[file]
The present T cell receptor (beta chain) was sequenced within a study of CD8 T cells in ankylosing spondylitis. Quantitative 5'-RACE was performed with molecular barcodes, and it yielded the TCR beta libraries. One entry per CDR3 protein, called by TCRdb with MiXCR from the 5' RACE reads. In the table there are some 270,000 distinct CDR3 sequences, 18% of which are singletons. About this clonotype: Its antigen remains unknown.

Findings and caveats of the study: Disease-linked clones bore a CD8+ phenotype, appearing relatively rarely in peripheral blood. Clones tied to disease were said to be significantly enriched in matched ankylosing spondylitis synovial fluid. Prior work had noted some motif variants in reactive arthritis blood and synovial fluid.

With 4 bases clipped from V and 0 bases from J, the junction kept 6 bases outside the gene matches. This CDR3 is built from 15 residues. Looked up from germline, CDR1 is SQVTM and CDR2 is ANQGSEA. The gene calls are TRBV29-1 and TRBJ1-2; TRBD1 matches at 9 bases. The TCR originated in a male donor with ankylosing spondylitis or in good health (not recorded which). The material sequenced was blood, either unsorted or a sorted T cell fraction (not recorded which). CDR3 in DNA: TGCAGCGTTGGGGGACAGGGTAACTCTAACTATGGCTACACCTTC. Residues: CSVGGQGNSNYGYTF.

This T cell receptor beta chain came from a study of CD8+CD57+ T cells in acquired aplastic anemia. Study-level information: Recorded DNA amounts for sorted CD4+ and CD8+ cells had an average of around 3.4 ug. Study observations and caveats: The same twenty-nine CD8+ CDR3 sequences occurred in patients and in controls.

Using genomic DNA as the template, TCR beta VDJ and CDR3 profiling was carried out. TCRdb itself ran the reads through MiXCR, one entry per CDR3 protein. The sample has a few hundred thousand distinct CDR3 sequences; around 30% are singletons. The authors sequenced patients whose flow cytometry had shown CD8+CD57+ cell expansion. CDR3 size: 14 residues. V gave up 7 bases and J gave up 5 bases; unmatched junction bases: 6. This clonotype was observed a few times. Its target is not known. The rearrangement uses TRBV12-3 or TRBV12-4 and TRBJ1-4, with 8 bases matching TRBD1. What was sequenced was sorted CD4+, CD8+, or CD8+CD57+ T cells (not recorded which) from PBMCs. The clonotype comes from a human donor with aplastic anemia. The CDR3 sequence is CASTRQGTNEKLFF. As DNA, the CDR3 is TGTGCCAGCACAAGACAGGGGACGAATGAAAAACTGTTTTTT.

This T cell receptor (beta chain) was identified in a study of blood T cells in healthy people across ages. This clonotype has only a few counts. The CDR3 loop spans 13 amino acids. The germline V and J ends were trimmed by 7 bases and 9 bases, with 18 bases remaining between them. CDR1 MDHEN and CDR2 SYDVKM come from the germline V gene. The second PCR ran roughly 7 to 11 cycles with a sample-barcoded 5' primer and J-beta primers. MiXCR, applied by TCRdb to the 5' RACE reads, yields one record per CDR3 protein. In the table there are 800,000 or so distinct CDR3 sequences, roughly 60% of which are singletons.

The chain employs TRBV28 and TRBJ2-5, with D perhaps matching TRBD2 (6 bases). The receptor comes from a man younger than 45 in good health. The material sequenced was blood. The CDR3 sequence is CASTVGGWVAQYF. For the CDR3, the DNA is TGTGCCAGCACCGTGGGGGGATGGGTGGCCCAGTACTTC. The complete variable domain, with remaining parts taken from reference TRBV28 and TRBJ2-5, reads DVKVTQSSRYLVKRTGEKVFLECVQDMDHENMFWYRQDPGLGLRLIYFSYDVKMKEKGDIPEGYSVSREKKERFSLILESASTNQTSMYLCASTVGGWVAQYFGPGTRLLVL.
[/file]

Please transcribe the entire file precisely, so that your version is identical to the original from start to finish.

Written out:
The present T cell receptor (beta chain) was sequenced within a study of CD8 T cells in ankylosing spondylitis. Quantitative 5'-RACE was performed with molecular barcodes, and it yielded the TCR beta libraries. One entry per CDR3 protein, called by TCRdb with MiXCR from the 5' RACE reads. In the table there are some 270,000 distinct CDR3 sequences, 18% of which are singletons. About this clonotype: Its antigen remains unknown.

Findings and caveats of the study: Disease-linked clones bore a CD8+ phenotype, appearing relatively rarely in peripheral blood. Clones tied to disease were said to be significantly enriched in matched ankylosing spondylitis synovial fluid. Prior work had noted some motif variants in reactive arthritis blood and synovial fluid.

With 4 bases clipped from V and 0 bases from J, the junction kept 6 bases outside the gene matches. This CDR3 is built from 15 residues. Looked up from germline, CDR1 is SQVTM and CDR2 is ANQGSEA. The gene calls are TRBV29-1 and TRBJ1-2; TRBD1 matches at 9 bases. The TCR originated in a male donor with ankylosing spondylitis or in good health (not recorded which). The material sequenced was blood, either unsorted or a sorted T cell fraction (not recorded which). CDR3 in DNA: TGCAGCGTTGGGGGACAGGGTAACTCTAACTATGGCTACACCTTC. Residues: CSVGGQGNSNYGYTF.

This T cell receptor beta chain came from a study of CD8+CD57+ T cells in acquired aplastic anemia. Study-level information: Recorded DNA amounts for sorted CD4+ and CD8+ cells had an average of around 3.4 ug. Study observations and caveats: The same twenty-nine CD8+ CDR3 sequences occurred in patients and in controls.

Using genomic DNA as the template, TCR beta VDJ and CDR3 profiling was carried out. TCRdb itself ran the reads through MiXCR, one entry per CDR3 protein. The sample has a few hundred thousand distinct CDR3 sequences; around 30% are singletons. The authors sequenced patients whose flow cytometry had shown CD8+CD57+ cell expansion. CDR3 size: 14 residues. V gave up 7 bases and J gave up 5 bases; unmatched junction bases: 6. This clonotype was observed a few times. Its target is not known. The rearrangement uses TRBV12-3 or TRBV12-4 and TRBJ1-4, with 8 bases matching TRBD1. What was sequenced was sorted CD4+, CD8+, or CD8+CD57+ T cells (not recorded which) from PBMCs. The clonotype comes from a human donor with aplastic anemia. The CDR3 sequence is CASTRQGTNEKLFF. As DNA, the CDR3 is TGTGCCAGCACAAGACAGGGGACGAATGAAAAACTGTTTTTT.

This T cell receptor (beta chain) was identified in a study of blood T cells in healthy people across ages. This clonotype has only a few counts. The CDR3 loop spans 13 amino acids. The germline V and J ends were trimmed by 7 bases and 9 bases, with 18 bases remaining between them. CDR1 MDHEN and CDR2 SYDVKM come from the germline V gene. The second PCR ran roughly 7 to 11 cycles with a sample-barcoded 5' primer and J-beta primers. MiXCR, applied by TCRdb to the 5' RACE reads, yields one record per CDR3 protein. In the table there are 800,000 or so distinct CDR3 sequences, roughly 60% of which are singletons.

The chain employs TRBV28 and TRBJ2-5, with D perhaps matching TRBD2 (6 bases). The receptor comes from a man younger than 45 in good health. The material sequenced was blood. The CDR3 sequence is CASTVGGWVAQYF. For the CDR3, the DNA is TGTGCCAGCACCGTGGGGGGATGGGTGGCCCAGTACTTC. The complete variable domain, with remaining parts taken from reference TRBV28 and TRBJ2-5, reads DVKVTQSSRYLVKRTGEKVFLECVQDMDHENMFWYRQDPGLGLRLIYFSYDVKMKEKGDIPEGYSVSREKKERFSLILESASTNQTSMYLCASTVGGWVAQYFGPGTRLLVL.